Speaking of landed knights, what happens when Sylvia Santagar inherits her father’s lands and titles? She’s his heir… but his title is a knighthood, and women can’t be knights, even in Dorne. It kinda feels like the title of landed knighthood, as presented by Martin (because of course there were knights with land in the actual medieval period), is a result of his perhaps-too-through scouring of medieval titles from his feudal rankings.

citadelofoldtown:

racefortheironthrone:

Either she becomes a Dame (which, still possible), or her husband becomes Knight of Spottswood by jure uxoris. 

(This is the asker, by the way.)

I considered both options, and found them… wanting. I dunno, but I feel as if dames were a thing in Westeros, we’d’ve heard about them by now, and… while in any other kingdom of Westeros, I’d buy the jure uxoris answer… in Dorne, I feel like ruling ladies would be especially leery of that kind of thing, for the same reason ruling queens had prince consorts and not kings.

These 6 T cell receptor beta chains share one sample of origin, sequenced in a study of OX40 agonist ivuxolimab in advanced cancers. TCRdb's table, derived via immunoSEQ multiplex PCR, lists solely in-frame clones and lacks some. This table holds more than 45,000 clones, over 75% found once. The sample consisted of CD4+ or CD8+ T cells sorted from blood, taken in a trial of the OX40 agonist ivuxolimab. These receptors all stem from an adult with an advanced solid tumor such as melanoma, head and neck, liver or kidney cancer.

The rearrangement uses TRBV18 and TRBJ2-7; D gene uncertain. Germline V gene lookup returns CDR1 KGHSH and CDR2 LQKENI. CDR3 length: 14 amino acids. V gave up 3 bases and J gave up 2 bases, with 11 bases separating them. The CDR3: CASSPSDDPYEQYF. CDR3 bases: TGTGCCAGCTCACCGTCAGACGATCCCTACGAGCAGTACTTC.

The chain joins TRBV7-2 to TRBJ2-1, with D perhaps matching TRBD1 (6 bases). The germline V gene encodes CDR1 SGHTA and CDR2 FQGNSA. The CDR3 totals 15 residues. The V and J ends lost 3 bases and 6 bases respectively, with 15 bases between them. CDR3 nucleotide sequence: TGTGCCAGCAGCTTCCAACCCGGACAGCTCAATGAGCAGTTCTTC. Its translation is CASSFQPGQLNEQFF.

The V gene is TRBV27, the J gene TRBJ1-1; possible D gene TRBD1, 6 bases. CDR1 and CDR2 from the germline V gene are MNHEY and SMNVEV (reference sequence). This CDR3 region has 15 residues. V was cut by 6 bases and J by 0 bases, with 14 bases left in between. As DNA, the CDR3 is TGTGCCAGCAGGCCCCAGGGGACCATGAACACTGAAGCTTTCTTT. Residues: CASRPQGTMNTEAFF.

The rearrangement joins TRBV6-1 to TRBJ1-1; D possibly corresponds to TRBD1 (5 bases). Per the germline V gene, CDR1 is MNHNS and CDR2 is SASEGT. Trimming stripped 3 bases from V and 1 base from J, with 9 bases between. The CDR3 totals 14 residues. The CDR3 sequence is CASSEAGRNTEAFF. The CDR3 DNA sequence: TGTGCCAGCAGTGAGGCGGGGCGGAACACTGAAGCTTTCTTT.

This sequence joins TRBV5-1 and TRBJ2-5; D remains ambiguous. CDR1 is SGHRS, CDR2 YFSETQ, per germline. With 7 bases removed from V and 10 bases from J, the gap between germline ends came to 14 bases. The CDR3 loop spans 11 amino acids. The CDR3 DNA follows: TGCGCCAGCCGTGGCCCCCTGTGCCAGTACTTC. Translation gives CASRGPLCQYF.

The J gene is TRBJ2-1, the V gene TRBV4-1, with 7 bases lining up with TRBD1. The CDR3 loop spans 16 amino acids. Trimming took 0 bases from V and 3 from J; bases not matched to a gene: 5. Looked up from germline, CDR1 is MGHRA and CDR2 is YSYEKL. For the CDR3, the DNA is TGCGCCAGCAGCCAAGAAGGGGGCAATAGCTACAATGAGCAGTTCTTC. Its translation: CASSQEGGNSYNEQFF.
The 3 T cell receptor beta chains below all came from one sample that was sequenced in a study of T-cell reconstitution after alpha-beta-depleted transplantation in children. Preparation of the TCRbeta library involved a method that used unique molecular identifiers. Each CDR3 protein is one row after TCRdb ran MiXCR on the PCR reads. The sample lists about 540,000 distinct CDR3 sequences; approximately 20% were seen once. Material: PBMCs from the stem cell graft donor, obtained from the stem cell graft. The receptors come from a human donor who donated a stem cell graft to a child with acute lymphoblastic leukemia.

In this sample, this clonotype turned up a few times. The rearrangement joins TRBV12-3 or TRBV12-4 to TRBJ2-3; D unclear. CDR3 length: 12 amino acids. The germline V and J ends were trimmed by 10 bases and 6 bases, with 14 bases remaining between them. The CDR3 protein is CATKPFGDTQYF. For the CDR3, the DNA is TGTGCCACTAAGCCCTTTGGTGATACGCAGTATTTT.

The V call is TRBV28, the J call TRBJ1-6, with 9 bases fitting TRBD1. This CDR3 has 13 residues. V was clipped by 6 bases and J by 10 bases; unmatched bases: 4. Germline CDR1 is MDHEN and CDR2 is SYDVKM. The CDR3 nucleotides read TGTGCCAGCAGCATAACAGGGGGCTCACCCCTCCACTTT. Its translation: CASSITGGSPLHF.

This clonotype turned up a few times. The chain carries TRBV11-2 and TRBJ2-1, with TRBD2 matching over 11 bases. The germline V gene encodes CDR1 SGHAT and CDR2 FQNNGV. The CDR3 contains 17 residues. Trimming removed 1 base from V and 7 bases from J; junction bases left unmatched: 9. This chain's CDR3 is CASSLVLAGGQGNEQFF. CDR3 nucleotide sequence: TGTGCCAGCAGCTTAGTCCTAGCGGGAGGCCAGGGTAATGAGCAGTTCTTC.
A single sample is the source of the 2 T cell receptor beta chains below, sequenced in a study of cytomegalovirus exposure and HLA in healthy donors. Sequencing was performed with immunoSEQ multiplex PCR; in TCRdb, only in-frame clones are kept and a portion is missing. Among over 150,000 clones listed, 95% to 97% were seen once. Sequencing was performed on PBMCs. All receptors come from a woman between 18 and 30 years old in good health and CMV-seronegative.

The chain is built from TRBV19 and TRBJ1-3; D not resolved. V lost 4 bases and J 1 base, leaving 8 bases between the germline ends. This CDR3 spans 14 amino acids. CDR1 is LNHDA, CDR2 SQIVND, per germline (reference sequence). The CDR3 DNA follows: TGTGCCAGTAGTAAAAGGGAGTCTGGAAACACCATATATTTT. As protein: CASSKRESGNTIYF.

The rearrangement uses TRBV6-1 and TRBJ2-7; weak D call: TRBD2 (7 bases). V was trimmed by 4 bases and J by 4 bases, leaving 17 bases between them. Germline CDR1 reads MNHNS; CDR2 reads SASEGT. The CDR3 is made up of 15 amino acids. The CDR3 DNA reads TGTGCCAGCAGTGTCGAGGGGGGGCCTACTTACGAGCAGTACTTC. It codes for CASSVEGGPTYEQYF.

I don’t see what the problem is, per se. 

Why haven’t we heard about them? We hear very little about landed knights period. There’s only seven mentioned in the entire series, and very few of them are significant characters who get much of a mention. But logically speaking, given that we know of some pretty-longed lived houses of landed knights, unless they never had an only-female-heir situation in their entire existance, it must have happened sometime. Also, GRRM in his SoSpartinMartins on the subject has basically said that the only difference between a lordship and a landed knighthood is the title and “powers of rulership,” not property rights. So if there are ruling ladies, I would argue the weight of evidence is toward there being ruling dames.

Jure Uxoris? If as you say, women cannot become knights (which, sidenote, are we sure is actually part of the canons of knighthood and not just a cultural expectation?), jure uxoris is better than being completely disinherited, because your kids will get to inherit. 

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